Jurors who zipped through more than 600 questions in three days to arrive at their verdict in the intellectual-property battle between Apple Inc. (AAPL) and Samsung Electronics Co. (005930) had as their leader an engineer with a patent to his name.
A nice summation of lots of links from all around the blogoshere can be found on Groklaw here. Here’s a small tidbit from that summation:
Professor Michael Risch points out an even worse inconsistency:
How did the Galaxy Tab escape design patent infringement? This was the only device to be preliminarily enjoined (on appeal no less), and yet it was the one of the few devices to be spared the sledgehammer. And, by the way, it looks an awful lot like an iPad. Yet the Epic 4G, a phone I own (uh oh, Apple’s coming after me) — which has a slide out keyboard, a curved top and bottom, 4 buttons on the bottom, the word Samsung printed across the top, buttons in different places (and I know this because I look in all the wrong places on my wife’s iTouch), a differently shaped speaker, a differently placed camera, etc. — that device infringes the iPhone design patents….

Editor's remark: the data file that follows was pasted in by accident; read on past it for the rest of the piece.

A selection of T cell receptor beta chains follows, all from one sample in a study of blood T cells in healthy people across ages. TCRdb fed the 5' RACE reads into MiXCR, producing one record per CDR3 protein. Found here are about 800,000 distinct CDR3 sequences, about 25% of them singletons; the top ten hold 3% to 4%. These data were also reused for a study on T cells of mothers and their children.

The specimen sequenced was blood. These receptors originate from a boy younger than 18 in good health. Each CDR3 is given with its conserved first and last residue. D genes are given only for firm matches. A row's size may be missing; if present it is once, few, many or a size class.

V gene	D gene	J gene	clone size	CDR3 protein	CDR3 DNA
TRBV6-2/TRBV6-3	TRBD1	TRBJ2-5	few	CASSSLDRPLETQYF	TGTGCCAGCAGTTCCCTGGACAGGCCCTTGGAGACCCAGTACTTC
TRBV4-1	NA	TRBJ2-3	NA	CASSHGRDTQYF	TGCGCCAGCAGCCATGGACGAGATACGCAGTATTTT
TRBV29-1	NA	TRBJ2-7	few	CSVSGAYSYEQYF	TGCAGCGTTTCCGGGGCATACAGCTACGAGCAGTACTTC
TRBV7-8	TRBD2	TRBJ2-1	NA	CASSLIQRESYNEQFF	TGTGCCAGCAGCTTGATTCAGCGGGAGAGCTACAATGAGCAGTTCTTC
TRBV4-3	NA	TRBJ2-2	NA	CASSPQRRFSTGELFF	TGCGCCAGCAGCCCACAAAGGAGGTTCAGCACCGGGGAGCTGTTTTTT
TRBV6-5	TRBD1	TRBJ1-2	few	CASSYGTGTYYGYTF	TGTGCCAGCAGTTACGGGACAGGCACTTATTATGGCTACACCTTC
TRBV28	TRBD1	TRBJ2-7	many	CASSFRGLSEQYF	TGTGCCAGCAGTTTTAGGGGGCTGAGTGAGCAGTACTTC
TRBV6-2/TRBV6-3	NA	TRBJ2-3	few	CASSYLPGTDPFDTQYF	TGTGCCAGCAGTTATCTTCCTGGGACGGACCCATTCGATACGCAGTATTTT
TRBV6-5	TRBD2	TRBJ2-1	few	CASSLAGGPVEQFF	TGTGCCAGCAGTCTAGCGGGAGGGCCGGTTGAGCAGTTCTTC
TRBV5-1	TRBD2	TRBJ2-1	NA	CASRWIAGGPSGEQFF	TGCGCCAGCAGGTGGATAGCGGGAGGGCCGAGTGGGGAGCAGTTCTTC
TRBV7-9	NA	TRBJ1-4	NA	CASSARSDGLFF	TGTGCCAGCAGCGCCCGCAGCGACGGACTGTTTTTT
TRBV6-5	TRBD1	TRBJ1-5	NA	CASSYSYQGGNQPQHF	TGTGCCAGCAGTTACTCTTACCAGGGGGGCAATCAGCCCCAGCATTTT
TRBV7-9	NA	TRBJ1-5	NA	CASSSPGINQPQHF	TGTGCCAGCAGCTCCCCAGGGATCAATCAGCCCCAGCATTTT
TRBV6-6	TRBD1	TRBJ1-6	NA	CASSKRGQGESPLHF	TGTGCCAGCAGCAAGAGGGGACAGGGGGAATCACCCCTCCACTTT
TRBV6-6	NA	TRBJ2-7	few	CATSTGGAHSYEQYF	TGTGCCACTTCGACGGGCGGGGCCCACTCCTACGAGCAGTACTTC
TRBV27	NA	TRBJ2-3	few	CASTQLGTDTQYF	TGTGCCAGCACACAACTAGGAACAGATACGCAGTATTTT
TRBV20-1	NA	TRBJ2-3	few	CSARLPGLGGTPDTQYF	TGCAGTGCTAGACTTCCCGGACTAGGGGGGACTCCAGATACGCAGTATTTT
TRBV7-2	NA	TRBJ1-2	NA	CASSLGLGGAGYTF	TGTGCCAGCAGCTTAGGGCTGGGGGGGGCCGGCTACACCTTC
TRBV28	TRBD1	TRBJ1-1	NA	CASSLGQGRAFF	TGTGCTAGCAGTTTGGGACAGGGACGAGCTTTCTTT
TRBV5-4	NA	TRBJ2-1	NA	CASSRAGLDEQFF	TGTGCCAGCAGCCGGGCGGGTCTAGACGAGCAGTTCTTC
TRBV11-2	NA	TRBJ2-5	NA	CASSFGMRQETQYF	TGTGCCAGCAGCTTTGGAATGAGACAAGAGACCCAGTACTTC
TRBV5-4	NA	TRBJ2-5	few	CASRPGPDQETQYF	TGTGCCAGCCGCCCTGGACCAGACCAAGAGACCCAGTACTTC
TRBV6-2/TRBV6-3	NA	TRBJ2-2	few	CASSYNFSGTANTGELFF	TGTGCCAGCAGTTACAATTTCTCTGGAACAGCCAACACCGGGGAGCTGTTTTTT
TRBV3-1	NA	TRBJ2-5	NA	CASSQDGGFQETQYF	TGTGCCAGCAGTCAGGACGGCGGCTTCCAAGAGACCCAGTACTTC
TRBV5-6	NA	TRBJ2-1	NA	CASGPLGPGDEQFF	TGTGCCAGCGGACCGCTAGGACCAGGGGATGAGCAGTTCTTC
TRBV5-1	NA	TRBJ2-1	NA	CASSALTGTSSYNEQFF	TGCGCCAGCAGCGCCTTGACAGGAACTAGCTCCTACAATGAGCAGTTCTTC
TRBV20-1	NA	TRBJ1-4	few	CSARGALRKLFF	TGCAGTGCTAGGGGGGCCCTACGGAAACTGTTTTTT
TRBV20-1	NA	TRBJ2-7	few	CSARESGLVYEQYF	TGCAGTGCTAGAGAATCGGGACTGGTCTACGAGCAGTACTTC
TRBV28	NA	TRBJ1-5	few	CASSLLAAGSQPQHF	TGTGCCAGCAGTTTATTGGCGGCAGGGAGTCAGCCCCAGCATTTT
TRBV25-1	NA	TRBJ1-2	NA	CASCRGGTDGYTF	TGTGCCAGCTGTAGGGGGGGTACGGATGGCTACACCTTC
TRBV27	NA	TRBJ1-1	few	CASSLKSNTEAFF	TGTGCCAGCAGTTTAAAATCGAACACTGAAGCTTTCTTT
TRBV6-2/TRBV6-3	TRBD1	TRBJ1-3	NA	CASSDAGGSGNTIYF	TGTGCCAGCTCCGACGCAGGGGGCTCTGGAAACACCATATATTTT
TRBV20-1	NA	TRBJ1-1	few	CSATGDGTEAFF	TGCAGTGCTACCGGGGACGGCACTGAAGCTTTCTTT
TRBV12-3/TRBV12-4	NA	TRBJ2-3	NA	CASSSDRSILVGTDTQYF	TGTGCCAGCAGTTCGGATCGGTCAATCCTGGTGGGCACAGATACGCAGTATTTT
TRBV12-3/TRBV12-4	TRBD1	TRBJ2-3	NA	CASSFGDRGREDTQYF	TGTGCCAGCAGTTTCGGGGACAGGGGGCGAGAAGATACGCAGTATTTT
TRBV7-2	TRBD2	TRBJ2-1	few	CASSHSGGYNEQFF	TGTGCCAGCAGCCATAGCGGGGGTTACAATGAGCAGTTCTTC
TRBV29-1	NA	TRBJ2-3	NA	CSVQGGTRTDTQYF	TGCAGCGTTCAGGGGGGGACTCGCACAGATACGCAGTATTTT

Relatedly, the ability to get a design patent on a user interface implies that design patent law is broken. This, to me, is the Supreme Court issue in this case. We can dicker about the “facts” of point 2, but whether you can stop all people from having square icons in rows of 4 with a dock is something that I thought we settled in Lotus v. Borland 15 years ago. I commend Apple for finding a way around basic UI law, but this type of ruling cannot stand.